I’m with you, David. This house is incredibly beautiful and very cleverly designed.
Great use of design effect to give the feeling of spaciousness. Really like the design. Love the color choices as well. I could live in this one very easily.
I love the colors, the tile, the light! I could forgo a tub, and perhaps put a small washer-dryer combo in the bathroom instead. Personally, I’m not a soaker. No dishwasher for me, maybe another cabinet or two in kitchen. Love It!!!!
With tax, transport and setup, nearly $200,000. Plus land or lot rental. That says it all.
Without a doubt, the price was the killer. I know, I know……there ARE people that can afford it.. Just not me or a lot of other seniors. Beautiful home though
Sigh. Nine months later, I am looking at this house once again. I was really upset after my first view by what has happened to prices – and sizes – of tiny homes in the past 8-10 years. Both are still upsetting. But I must add my other set of feelings on this build. If there is a beautiful, well-built THOW to be had, it’ll be a Mitchcraft! This house is both. But still too large to be a TINY home and too expensive for many, if not most who are interested in a THOW for primary and or first housing. Marsha Cowan, maybe you SHOULD be a designer!
Hmmm. . .what do we seniors on fixed income need in a tiny house to make it really comfortable, functional, easy maintenance, very affordable, and still lovely? I realize I have lived in a somewhat primitive (but comfortable) level in my tiny houses for the past ten years, but they have never cost me more than $4500 to build, and practically nothing for utilities. Even in the RV courts at which I have lived, the managers have often reduced my rent because I didn’t make a dent on the meters. Lol! However, I think I will try to design an affordable tiny house with the amenities most people desire for a price affordable to those on fixed incomes. Grant you, prices are so high now that it may not be possible. That being said, this is a lovely and cleverly designed home, and though it may not be affordable to most, it is affordable to some. We all have worked hard for our money, and whether we have much or little, we have the right to spend it on whatever brings joy to our lives.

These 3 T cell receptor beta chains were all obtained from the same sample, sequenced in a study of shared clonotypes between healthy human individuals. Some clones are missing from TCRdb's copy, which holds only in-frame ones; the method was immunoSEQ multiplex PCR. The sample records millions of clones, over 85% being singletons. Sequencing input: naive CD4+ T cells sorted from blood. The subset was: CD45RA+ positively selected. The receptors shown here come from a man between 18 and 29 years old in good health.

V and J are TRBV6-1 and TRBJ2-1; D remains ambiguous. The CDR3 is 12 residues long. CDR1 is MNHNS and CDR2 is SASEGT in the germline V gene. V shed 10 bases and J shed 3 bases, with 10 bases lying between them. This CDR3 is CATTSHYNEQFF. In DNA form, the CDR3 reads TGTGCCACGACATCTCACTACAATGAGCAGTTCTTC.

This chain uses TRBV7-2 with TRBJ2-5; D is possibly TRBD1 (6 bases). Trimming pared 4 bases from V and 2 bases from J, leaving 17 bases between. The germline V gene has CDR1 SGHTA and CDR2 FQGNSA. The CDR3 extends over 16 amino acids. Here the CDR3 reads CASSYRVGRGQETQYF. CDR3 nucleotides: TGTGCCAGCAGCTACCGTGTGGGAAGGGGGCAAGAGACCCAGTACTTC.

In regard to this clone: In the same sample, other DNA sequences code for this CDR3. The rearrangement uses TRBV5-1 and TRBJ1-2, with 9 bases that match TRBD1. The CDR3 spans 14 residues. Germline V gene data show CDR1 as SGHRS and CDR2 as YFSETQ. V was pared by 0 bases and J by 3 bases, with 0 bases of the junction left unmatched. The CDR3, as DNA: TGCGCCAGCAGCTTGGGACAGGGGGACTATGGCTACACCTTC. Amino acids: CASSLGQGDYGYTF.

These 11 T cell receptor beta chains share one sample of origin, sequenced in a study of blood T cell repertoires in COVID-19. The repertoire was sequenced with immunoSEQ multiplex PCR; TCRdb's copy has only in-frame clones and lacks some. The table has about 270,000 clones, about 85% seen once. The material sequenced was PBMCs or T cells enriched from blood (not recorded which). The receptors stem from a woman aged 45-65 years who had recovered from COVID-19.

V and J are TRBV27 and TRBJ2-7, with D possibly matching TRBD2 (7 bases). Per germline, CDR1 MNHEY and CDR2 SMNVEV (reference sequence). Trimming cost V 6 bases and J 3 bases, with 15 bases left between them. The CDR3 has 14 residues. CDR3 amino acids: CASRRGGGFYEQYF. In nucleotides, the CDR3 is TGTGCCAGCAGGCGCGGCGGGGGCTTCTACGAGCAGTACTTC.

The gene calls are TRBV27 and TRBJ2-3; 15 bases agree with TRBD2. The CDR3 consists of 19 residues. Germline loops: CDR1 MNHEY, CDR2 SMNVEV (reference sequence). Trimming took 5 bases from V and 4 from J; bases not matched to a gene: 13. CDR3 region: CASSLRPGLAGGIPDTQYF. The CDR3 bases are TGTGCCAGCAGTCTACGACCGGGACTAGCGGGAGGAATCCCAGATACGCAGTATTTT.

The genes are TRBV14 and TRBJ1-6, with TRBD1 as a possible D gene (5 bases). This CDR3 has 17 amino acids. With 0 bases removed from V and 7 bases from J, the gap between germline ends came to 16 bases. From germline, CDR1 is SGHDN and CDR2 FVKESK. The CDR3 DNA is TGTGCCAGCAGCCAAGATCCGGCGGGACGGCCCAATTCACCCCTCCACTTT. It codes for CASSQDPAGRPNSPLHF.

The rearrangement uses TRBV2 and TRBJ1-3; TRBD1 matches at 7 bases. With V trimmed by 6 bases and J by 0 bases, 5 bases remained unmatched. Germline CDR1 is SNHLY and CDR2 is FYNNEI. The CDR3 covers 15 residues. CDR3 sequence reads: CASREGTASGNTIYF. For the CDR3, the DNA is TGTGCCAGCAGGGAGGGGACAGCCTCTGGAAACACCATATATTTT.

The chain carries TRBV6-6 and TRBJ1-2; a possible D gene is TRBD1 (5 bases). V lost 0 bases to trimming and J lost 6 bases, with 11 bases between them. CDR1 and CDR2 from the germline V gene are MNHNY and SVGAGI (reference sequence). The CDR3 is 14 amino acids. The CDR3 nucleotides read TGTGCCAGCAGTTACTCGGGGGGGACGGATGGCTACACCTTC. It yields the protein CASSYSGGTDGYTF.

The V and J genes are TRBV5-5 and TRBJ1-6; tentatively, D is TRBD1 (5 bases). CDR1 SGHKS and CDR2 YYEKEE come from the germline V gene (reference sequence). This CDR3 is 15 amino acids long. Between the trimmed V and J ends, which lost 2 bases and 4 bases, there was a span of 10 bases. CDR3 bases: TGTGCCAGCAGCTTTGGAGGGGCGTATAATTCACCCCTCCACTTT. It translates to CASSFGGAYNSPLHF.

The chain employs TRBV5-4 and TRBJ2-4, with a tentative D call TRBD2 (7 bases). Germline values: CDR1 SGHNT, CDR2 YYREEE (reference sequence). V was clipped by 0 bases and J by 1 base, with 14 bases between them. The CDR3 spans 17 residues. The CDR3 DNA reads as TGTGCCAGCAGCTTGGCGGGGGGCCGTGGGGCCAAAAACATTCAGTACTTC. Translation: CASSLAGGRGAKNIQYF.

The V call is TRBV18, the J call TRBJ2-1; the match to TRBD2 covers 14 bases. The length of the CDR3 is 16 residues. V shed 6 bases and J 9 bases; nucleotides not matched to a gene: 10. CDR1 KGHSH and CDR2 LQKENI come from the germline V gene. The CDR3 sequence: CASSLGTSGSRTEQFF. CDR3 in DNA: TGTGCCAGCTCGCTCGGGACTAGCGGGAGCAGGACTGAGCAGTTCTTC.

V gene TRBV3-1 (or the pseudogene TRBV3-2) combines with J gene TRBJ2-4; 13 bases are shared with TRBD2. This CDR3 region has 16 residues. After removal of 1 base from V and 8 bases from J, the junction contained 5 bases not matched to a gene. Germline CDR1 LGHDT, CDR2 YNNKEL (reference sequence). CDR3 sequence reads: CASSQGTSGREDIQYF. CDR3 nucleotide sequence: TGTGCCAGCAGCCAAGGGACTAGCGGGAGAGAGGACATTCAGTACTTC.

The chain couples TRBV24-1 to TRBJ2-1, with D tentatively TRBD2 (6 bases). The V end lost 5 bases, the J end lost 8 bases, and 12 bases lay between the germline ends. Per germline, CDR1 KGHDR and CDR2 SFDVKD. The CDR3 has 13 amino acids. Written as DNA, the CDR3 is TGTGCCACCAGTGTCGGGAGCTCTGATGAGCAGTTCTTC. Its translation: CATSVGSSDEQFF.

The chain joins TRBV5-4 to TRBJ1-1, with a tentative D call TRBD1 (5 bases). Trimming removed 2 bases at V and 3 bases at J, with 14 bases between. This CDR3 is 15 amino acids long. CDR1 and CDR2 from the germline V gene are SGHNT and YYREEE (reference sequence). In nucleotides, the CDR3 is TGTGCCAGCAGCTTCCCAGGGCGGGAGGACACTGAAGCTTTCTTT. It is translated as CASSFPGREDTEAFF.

No doubt this is “extra” for sure. A lot of the finishing touches in here are gorgeous, but luxuries and hardly necessary for a comfortable life. I’m sure those tiles alone cost 4x or more what a simple one-piece surround might cost! That said, it’s lovely to look at!
Marsha, if anyone could design an affordable, practical, efficient, and interesting tiny house for seniors, it would be you.
Aw. . .thanks guys!
Oh my! This is sooooo pretty — has everything. Love the full bathroom with gorgeous tiles,
the generous closets and storage — the spare bedroom/office? It even has a broom closet!!
The only thing I would change is the pipe railings — otherwise I would take this one in a heart-beat!!!
Fabulous! Love everything about this model. very well done, and love that the closet is done at a half up level so you get the full height to stand in and get changed. The washer and dryer up there also is key as to being able to put away your clothing right after washing! Bravo! And I especially love the backsplash tiles in the kitchen and those dreamy tiles in the bathroom!
Seldom does a tiny home bring together all the sum of its parts and kills it. Absolutely amazing colour, layout, utilities… hell, everything. Now if we could just build these in New Zealand. If only…
Yes, Kathy, It’s not like you can pick up a used 10′ wide just anywhere to remodel to save some bucks like I am doing with my Park Model here in the Old Pueblo. I was going to Market it at $39K when complete but that was 2019. Today prices here are in the $112K range for these units and usually, they sell in a week. Besides not many want a remodel of the Industrial Loft look.
I love the house, but $171,000??? For a tiny house? That’s not what the original idea was when these came out. It was to SAVE people money. Ridiculous.
Fully agree with you on that premise.
Respectfully, no, it’s just how it actually works. People don’t all want the exact same home or will have the exact same needs or expect to get the same things out of it. So the cost will always depend on the owner, their specific situation, their specific needs and preferences, etc.
Simply put, this home wasn’t made for you and saving money is relative to what it would have otherwise cost the owner to get what they wanted. It’s a misconception that saving money automatically means it becomes affordable to everyone. Tiny Houses were never a magic solution, just a way to gain more control by eliminating what you don’t need and prioritizing what you do but how that turns out can still be very different from one person to the next. Some people’s needs and preferences will just cost more than others…
While there’s also many different ways to save money, like long term costs can add up to multiple times the purchase cost of the home. So designing a home that reduces those long term costs can be what the owner prioritizes instead of the one time purchase cost. Or they may design the home so they have the lifestyle they want that they may otherwise not have or would cost them more to obtain.
Among other considerations like people also prioritize their health, someone who is chemically sensitive is not going to settle for a home that will make them sick for example, or they may want to be more sustainable, environmentally friendly, or they want a home that feeds their soul and anything else would be suffering for them, etc.
There’s lots of reasons people would choose alternatives like tiny living but the real point is it’s suppose to be your choice, not someone else’s. The whole point is to gain more control over your life so you can optimize it to better achieve your goals and not give that control to someone else or expect it to be just given to you. The people who have achieved the lowest costs for their homes are the one’s who took matters into their own hands and made it happen… It’s not a competition, it’s freedom and making the right choices for yourself to find what’s appropriate to your specific situation and life…